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Is this the end for minimum pricing?

Posted on by in Legal
Jack Cummins 1

Jack Cummins is one of Scotland’s leading licensing lawyers. Every month he writes on licensing law and answers readers’ questions in SLTN.

It’s now three years since the Scottish Government’s flagship minimum pricing legislation was passed by the Parliament – and promptly ended up in a legal limbo following the legal challenge spearheaded by the Scotch Whisky Association.
It’s a subject which generates deeply divided opinions, often expressed in caustic terms.
On one side of the argument, the Scottish Government says it’s determined to save hundreds of lives in the coming years by blocking the sale of alcohol at “pocket money prices”.
On the other, opposition politicians and drinks producers claim that a floor price would penalise moderate drinkers but fail to target alcohol abusers.
Professor Ian Gilmore, a leading public health expert, claims that the “disgraceful” opposition from alcohol producers has “cost lives”, while Tim Worstall, a Fellow at the Adam Smith Institute, says that minimum pricing is “obviously illegal” and “mind garglingly stupid”.
And when minimum pricing legislation took a knock two weeks ago with the issue of an opinion by Yves Gots, advocate general at the European Court of Justice [ECJ], Paul Chase, director at CPL Training, told an English trade paper: “No matter how many false statistics [the Scottish Government] tried to crowbar into the junk-science mathematical models used to justify the measure, the advocate general has seen through this false prospectus and rejected government price-fixing of beverage alcohol.” Yet, for Eric Carlin, director of Scottish Action on Alcohol Problems, Gots’ opinion meant it was “a good day for public health” because the advocate general had “issued a ruling that the Scottish legislation does not contravene European law” (National newspaper, September 4).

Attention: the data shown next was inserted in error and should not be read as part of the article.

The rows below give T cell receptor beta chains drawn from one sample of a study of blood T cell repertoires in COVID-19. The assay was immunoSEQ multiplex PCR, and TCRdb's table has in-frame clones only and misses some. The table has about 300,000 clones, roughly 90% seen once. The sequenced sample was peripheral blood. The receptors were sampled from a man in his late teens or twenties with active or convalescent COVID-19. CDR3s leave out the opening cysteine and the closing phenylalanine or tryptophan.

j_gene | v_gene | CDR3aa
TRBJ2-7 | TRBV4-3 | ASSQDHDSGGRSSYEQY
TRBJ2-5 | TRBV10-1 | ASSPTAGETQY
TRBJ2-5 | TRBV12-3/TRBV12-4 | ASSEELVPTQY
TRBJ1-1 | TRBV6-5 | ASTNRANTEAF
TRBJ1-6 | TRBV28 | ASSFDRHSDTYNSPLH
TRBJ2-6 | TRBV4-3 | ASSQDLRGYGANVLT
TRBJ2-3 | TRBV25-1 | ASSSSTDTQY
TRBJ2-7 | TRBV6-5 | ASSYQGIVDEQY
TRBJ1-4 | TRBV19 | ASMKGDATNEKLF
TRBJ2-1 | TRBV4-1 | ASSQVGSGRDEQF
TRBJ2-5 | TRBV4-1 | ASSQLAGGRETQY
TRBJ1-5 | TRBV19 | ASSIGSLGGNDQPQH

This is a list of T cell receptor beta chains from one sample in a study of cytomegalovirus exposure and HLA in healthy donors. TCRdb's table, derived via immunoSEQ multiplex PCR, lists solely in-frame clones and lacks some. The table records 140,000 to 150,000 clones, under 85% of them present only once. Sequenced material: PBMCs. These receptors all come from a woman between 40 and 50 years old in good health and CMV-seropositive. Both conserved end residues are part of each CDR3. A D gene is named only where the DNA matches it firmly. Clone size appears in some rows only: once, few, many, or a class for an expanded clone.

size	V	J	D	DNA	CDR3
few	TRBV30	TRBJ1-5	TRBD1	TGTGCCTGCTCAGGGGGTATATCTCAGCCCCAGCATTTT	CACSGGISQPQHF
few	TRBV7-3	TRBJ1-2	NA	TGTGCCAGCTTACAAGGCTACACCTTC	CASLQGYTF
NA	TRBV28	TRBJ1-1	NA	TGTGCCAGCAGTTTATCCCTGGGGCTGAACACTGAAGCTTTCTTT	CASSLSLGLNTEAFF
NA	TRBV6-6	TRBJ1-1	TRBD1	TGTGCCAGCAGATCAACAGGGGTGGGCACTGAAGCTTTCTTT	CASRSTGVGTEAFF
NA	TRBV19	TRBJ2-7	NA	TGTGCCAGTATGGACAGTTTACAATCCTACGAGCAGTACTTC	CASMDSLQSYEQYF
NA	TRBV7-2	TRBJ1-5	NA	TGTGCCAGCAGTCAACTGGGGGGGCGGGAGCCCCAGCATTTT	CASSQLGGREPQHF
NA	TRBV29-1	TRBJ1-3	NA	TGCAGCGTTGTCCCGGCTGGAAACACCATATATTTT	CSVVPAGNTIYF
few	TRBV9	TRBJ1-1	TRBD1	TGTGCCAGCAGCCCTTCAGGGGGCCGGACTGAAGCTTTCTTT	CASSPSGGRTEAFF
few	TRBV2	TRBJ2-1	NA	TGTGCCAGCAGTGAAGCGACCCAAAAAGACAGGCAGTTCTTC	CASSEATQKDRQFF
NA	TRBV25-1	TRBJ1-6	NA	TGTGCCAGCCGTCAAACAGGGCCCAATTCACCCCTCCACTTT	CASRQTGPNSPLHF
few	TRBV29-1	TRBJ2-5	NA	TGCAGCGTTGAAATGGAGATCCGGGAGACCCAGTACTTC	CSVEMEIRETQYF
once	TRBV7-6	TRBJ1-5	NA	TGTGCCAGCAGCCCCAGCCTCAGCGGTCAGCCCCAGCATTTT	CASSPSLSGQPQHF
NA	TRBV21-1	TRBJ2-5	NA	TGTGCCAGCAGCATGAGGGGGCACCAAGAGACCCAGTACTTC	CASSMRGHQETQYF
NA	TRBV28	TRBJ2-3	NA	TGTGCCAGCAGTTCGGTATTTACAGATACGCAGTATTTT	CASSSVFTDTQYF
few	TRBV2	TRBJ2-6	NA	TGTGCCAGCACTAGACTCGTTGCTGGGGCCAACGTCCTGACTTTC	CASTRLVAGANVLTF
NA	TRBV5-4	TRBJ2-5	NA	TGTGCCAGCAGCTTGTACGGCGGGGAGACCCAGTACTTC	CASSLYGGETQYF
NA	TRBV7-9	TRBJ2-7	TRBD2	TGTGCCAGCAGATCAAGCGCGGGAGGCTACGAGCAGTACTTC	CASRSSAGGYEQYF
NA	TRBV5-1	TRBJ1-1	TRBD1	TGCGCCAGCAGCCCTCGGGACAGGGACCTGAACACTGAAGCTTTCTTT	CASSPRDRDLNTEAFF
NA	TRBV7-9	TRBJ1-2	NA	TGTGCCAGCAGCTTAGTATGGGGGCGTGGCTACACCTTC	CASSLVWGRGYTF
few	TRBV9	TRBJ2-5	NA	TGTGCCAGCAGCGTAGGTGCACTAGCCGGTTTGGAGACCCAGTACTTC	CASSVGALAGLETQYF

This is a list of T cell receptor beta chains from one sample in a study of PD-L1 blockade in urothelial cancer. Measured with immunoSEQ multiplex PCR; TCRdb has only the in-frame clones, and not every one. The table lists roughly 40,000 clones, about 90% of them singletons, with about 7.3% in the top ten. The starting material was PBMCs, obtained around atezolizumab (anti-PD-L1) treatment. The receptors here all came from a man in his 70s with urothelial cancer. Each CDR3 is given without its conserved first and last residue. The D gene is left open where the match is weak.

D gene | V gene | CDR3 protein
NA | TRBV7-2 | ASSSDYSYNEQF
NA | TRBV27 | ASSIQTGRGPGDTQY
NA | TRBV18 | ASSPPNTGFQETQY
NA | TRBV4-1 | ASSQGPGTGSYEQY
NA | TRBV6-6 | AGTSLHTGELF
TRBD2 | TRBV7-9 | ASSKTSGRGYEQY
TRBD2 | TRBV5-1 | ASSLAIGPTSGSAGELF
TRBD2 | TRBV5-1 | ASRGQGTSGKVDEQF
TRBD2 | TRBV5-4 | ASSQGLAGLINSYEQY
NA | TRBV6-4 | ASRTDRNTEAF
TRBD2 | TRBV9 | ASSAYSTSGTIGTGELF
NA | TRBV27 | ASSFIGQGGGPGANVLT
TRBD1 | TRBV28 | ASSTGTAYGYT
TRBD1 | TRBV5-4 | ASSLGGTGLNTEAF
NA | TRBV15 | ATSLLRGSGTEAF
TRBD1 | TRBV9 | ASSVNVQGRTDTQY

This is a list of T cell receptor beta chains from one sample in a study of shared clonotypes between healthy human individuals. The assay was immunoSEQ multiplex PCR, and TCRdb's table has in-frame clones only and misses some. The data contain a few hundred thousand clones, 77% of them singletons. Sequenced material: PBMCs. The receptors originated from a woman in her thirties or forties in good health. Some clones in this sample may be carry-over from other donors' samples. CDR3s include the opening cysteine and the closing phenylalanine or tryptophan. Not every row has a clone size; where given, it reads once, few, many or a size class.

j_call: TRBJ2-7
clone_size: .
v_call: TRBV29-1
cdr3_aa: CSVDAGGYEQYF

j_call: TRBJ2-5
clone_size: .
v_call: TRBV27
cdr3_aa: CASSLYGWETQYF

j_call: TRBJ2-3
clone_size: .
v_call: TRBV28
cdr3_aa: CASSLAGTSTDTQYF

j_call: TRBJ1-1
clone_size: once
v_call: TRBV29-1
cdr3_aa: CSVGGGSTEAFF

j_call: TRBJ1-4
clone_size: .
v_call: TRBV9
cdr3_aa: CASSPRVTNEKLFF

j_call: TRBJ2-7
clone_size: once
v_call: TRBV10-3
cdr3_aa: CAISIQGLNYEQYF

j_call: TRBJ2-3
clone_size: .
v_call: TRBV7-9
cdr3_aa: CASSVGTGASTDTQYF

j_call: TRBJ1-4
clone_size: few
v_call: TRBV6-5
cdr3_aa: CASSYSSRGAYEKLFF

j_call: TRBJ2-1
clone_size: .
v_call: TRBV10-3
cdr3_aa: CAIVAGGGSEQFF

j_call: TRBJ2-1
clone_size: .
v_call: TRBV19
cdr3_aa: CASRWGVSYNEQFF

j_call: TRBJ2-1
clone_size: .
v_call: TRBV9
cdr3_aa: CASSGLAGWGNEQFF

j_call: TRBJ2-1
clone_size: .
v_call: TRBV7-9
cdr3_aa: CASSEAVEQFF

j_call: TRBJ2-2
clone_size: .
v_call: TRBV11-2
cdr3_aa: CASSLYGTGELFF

These statements are clearly irreconcilable – but who’s correct? Well, the legislation isn’t dead in the water – according to Gots, minimum pricing is not of itself illegal under EU law – but there’s an uphill struggle ahead. Assuming that the ECJ endorses the advocate general’s opinion – and that’s likely – the case will be sent back to the Court of Session in around six months’ time.
The Scottish Government will then be required to demonstrate that the objective of protecting public health could not be attained in a “less restrictive and equally effective manner” through fiscal measures.
There’s the rub.

038_Scottish Parliament debating chamber
The Holyrood parliament has no ability to raise excise duty,  and it’s impossible to conceive that Westminster will shift position and agree to devolve that power, which would open up the prospect of bootlegged imports from south of the border and “booze cruises” to the north of England.
The test set out by Gots places a very heavy burden on the Scottish Government. On the basis of academic research  (whose reliability has been vigorously challenged) it will require to demonstrate that, unlike increased taxation, minimum pricing can effectively target those products seen as major contributors to harmful drinking – high-strength, low cost ‘chemical ciders’ and bargain-basement vodka.
One European law academic articulates the ‘targeting’ argument very clearly: “Increases in general excise duties have been the preferred measure in many of the tobacco cases referred to in [Gots’ opinion], but the problems of tobacco and alcohol consumption are very different and suit different solutions. All tobacco consumption is bad, and all consumption is essentially the same. That is not true of alcohol, even in Scotland. Consumption in bars and restaurants poses very different problems when compared to alcohol purchased for consumption at the home or on the streets. Patterns of consumption of different types of product are also very different. I am far more convinced that the targeting of the measure serves a useful purpose.”
I’m sure that analysis will strike a cord with many readers. But despite the bullish interpretation of the advocate general’s views by Eric Carlin and others, there seems to be a consensus among competition law experts that Gots’ opinion sets a very high bar and, if adopted by the ECJ, minimum pricing has probably reached the end of the road.

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